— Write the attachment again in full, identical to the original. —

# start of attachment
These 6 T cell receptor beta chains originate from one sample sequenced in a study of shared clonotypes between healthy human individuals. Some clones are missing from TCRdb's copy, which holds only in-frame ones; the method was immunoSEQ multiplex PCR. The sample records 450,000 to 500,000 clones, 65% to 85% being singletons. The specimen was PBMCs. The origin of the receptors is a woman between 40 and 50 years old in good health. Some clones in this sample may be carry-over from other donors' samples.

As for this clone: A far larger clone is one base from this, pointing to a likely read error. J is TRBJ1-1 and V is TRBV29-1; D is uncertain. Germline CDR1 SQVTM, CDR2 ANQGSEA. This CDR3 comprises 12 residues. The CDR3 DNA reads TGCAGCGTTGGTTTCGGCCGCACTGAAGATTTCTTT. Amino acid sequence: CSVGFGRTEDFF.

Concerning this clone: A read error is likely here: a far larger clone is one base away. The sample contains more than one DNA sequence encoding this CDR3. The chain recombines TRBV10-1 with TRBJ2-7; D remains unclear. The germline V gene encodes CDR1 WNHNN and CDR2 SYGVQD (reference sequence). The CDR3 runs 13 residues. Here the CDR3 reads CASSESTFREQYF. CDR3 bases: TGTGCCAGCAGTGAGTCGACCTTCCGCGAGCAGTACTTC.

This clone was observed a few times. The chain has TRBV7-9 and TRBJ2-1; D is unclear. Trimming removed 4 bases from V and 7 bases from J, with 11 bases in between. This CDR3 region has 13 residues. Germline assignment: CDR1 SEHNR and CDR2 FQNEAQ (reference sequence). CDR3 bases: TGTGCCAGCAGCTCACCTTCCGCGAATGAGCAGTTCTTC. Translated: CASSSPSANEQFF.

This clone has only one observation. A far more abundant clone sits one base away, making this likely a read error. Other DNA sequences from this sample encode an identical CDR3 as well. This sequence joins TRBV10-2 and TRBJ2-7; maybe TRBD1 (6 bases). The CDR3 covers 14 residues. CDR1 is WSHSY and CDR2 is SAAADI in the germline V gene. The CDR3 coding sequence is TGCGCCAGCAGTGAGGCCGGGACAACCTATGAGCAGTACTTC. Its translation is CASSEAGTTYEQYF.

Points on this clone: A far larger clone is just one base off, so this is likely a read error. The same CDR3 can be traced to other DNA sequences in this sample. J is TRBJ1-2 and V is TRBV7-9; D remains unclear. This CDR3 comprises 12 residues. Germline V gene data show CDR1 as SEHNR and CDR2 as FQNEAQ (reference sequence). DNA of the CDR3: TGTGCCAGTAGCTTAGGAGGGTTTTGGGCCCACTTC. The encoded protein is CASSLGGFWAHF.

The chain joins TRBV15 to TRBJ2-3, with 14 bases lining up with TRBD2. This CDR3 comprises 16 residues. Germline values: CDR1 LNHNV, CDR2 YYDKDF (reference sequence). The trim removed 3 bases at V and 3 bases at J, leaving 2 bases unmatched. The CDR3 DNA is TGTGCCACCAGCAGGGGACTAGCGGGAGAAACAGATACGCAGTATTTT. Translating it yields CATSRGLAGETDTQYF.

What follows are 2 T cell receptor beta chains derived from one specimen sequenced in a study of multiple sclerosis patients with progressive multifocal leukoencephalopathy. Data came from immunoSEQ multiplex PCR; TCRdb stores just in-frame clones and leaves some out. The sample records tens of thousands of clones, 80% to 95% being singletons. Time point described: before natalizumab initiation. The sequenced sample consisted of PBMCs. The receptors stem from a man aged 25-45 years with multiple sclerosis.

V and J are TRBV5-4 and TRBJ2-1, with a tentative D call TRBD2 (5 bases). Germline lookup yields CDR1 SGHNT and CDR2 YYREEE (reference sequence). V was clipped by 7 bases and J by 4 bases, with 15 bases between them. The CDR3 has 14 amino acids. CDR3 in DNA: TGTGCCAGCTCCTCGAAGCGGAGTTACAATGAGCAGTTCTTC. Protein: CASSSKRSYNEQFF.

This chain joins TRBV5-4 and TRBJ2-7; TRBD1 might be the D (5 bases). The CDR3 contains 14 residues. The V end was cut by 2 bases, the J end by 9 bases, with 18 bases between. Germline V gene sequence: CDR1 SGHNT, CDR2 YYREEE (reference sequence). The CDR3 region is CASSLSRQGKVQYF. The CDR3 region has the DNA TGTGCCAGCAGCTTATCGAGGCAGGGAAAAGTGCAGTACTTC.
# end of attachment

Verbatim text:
These 6 T cell receptor beta chains originate from one sample sequenced in a study of shared clonotypes between healthy human individuals. Some clones are missing from TCRdb's copy, which holds only in-frame ones; the method was immunoSEQ multiplex PCR. The sample records 450,000 to 500,000 clones, 65% to 85% being singletons. The specimen was PBMCs. The origin of the receptors is a woman between 40 and 50 years old in good health. Some clones in this sample may be carry-over from other donors' samples.

As for this clone: A far larger clone is one base from this, pointing to a likely read error. J is TRBJ1-1 and V is TRBV29-1; D is uncertain. Germline CDR1 SQVTM, CDR2 ANQGSEA. This CDR3 comprises 12 residues. The CDR3 DNA reads TGCAGCGTTGGTTTCGGCCGCACTGAAGATTTCTTT. Amino acid sequence: CSVGFGRTEDFF.

Concerning this clone: A read error is likely here: a far larger clone is one base away. The sample contains more than one DNA sequence encoding this CDR3. The chain recombines TRBV10-1 with TRBJ2-7; D remains unclear. The germline V gene encodes CDR1 WNHNN and CDR2 SYGVQD (reference sequence). The CDR3 runs 13 residues. Here the CDR3 reads CASSESTFREQYF. CDR3 bases: TGTGCCAGCAGTGAGTCGACCTTCCGCGAGCAGTACTTC.

This clone was observed a few times. The chain has TRBV7-9 and TRBJ2-1; D is unclear. Trimming removed 4 bases from V and 7 bases from J, with 11 bases in between. This CDR3 region has 13 residues. Germline assignment: CDR1 SEHNR and CDR2 FQNEAQ (reference sequence). CDR3 bases: TGTGCCAGCAGCTCACCTTCCGCGAATGAGCAGTTCTTC. Translated: CASSSPSANEQFF.

This clone has only one observation. A far more abundant clone sits one base away, making this likely a read error. Other DNA sequences from this sample encode an identical CDR3 as well. This sequence joins TRBV10-2 and TRBJ2-7; maybe TRBD1 (6 bases). The CDR3 covers 14 residues. CDR1 is WSHSY and CDR2 is SAAADI in the germline V gene. The CDR3 coding sequence is TGCGCCAGCAGTGAGGCCGGGACAACCTATGAGCAGTACTTC. Its translation is CASSEAGTTYEQYF.

Points on this clone: A far larger clone is just one base off, so this is likely a read error. The same CDR3 can be traced to other DNA sequences in this sample. J is TRBJ1-2 and V is TRBV7-9; D remains unclear. This CDR3 comprises 12 residues. Germline V gene data show CDR1 as SEHNR and CDR2 as FQNEAQ (reference sequence). DNA of the CDR3: TGTGCCAGTAGCTTAGGAGGGTTTTGGGCCCACTTC. The encoded protein is CASSLGGFWAHF.

The chain joins TRBV15 to TRBJ2-3, with 14 bases lining up with TRBD2. This CDR3 comprises 16 residues. Germline values: CDR1 LNHNV, CDR2 YYDKDF (reference sequence). The trim removed 3 bases at V and 3 bases at J, leaving 2 bases unmatched. The CDR3 DNA is TGTGCCACCAGCAGGGGACTAGCGGGAGAAACAGATACGCAGTATTTT. Translating it yields CATSRGLAGETDTQYF.

What follows are 2 T cell receptor beta chains derived from one specimen sequenced in a study of multiple sclerosis patients with progressive multifocal leukoencephalopathy. Data came from immunoSEQ multiplex PCR; TCRdb stores just in-frame clones and leaves some out. The sample records tens of thousands of clones, 80% to 95% being singletons. Time point described: before natalizumab initiation. The sequenced sample consisted of PBMCs. The receptors stem from a man aged 25-45 years with multiple sclerosis.

V and J are TRBV5-4 and TRBJ2-1, with a tentative D call TRBD2 (5 bases). Germline lookup yields CDR1 SGHNT and CDR2 YYREEE (reference sequence). V was clipped by 7 bases and J by 4 bases, with 15 bases between them. The CDR3 has 14 amino acids. CDR3 in DNA: TGTGCCAGCTCCTCGAAGCGGAGTTACAATGAGCAGTTCTTC. Protein: CASSSKRSYNEQFF.

This chain joins TRBV5-4 and TRBJ2-7; TRBD1 might be the D (5 bases). The CDR3 contains 14 residues. The V end was cut by 2 bases, the J end by 9 bases, with 18 bases between. Germline V gene sequence: CDR1 SGHNT, CDR2 YYREEE (reference sequence). The CDR3 region is CASSLSRQGKVQYF. The CDR3 region has the DNA TGTGCCAGCAGCTTATCGAGGCAGGGAAAAGTGCAGTACTTC.